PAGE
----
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The ecology of rivers with contrasting flow regimes: identifying indicators for setting environmental flows

Citation

Warfe, DM and Hardie, SA and Uytendaal, AR and Bobbi, CJ and Barmuta, LA, The ecology of rivers with contrasting flow regimes: identifying indicators for setting environmental flows, Freshwater Biology, 59, (10) pp. 2064-2080. ISSN 0046-5070 (2014) [Refereed Article]

Copyright Statement

Copyright 2014 State of Tasmania

DOI: doi:10.1111/fwb.12407

Abstract

  1. The scientific basis for setting environmental flows is still hampered by our incomplete understanding of flow–ecology relationships and how river ecology varies with flow regime.
  2. We conducted a study of six rivers in Tasmania (Australia), three perennial and three intermittent, measuring a range of abiotic, biotic and ecosystem process attributes over 2 years. Our intentions were to identify: (i) whether they had an ecology characteristic of their flow regime and (ii) whether certain ecological attributes were more responsive to flow regime than others, and therefore represented candidate indicators (for environmental flows or flow alteration) specific to each flow regime.
  3. Only a few abiotic variables showed any relationship with flow regime: banks were higher, pools shallower and sediments finer in perennial rivers, and water temperature was generally lower in perennial rivers. Although rarely measured, we found that productivity and net ecosystem metabolism were strongly related to flow regime, whereas food chain length did not vary between perennial and intermittent rivers. Multivariate, rather than univariate, metrics of biotic assemblages were more effective at distinguishing perennial and intermittent flow regimes, and this was consistent among riparian and instream vegetation, biofilm and macroinvertebrate assemblages. In contrast to expectations from the literature, fish assemblages were not strong indicators of flow regime, largely due to the relatively low diversity and abundance of the Tasmanian fish fauna.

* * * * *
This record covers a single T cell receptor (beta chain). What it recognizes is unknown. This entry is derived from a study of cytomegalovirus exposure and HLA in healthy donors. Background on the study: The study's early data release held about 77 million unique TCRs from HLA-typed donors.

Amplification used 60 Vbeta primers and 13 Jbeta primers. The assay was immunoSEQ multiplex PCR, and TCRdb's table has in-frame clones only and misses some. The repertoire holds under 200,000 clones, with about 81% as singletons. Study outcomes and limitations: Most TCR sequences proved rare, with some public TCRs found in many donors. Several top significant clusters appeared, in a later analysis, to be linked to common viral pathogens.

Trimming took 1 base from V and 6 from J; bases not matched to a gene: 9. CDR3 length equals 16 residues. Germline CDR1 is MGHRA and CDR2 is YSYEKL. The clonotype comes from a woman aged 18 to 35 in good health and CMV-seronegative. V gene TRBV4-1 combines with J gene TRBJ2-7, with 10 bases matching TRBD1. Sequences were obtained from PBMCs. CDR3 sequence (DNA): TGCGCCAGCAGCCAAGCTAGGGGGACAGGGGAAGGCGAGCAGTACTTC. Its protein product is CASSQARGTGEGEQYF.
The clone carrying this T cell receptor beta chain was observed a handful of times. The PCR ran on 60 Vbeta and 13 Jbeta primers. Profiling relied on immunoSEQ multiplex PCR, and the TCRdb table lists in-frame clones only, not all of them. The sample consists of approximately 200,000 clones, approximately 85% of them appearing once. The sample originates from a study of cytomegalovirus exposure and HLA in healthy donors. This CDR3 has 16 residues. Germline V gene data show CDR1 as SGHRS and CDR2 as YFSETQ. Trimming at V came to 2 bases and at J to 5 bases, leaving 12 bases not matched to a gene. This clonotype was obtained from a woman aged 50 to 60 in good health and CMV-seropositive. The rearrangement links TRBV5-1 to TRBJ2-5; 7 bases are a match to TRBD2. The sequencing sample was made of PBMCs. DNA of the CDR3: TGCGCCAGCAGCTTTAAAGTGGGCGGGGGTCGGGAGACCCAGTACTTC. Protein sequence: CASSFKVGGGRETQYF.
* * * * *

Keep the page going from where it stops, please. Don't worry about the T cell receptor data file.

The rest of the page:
4. Our findings demonstrate that rivers with different flow regimes can support a distinctive ecology, and conventional metrics of ecological character may not be the most sensitive to flow regime. We provide a set of ecological attributes that can: (i) support extrapolation of flow–ecology relationships across rivers to regional scales, (ii) provide benchmarks for environmental flow and flow restoration objectives, (iii) indicate alterations to natural or existing flow regimes and (iv) be used to monitor and evaluate flow management actions.

Item Details

Item Type:Refereed Article
Keywords:flow restoration, flow variability, flow-ecology relationships, monitoring and evaluation, river management
Research Division:Biological Sciences
Research Group:Ecology
Research Field:Freshwater Ecology
Objective Division:Environment
Objective Group:Ecosystem Assessment and Management
Objective Field:Ecosystem Assessment and Management of Fresh, Ground and Surface Water Environments
Author:Warfe, DM (Dr Danielle Warfe)
Author:Hardie, SA (Dr Scott Hardie)
Author:Barmuta, LA (Associate Professor Leon Barmuta)
ID Code:93649
Year Published:2014
Web of Science® Times Cited:6
Deposited By:Zoology
Deposited On:2014-08-12
Last Modified:2017-10-31
Downloads:0

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